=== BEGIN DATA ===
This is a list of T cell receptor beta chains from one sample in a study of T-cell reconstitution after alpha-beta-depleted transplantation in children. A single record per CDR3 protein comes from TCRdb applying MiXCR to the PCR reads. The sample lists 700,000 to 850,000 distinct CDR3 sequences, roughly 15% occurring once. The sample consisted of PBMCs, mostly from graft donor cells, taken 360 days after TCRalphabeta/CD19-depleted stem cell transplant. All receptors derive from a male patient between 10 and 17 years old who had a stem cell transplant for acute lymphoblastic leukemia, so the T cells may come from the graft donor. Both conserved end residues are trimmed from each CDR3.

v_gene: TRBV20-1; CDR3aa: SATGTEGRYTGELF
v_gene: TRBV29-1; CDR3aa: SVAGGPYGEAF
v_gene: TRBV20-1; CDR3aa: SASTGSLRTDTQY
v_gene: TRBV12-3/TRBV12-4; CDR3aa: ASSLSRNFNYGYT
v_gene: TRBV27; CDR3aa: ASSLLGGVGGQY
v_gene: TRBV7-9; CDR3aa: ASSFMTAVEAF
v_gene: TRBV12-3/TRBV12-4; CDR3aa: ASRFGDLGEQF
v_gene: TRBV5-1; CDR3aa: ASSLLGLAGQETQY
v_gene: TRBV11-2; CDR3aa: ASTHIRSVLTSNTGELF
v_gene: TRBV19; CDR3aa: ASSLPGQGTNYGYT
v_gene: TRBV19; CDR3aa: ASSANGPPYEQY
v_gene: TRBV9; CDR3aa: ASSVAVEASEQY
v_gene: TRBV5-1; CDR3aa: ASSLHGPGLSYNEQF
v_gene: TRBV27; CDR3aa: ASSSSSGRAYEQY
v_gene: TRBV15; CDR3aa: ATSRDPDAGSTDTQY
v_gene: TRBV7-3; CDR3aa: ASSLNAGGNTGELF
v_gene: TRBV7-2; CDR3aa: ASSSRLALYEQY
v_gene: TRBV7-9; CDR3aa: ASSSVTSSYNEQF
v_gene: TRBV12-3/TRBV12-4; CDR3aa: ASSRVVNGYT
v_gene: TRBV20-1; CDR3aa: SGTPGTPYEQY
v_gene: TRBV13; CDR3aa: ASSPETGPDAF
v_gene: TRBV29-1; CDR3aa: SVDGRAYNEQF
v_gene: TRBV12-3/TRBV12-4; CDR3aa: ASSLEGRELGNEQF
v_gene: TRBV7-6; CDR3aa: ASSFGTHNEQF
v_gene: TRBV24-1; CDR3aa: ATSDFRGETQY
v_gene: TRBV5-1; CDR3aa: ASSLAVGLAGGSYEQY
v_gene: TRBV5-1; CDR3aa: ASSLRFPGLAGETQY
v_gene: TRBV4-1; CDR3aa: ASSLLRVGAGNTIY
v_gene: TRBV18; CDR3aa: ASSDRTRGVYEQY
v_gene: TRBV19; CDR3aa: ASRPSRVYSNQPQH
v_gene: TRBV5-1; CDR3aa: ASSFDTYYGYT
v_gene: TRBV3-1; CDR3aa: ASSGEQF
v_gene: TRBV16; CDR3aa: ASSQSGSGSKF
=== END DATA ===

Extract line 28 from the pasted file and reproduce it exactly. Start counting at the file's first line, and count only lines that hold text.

v_gene: TRBV5-1; CDR3aa: ASSLRFPGLAGETQY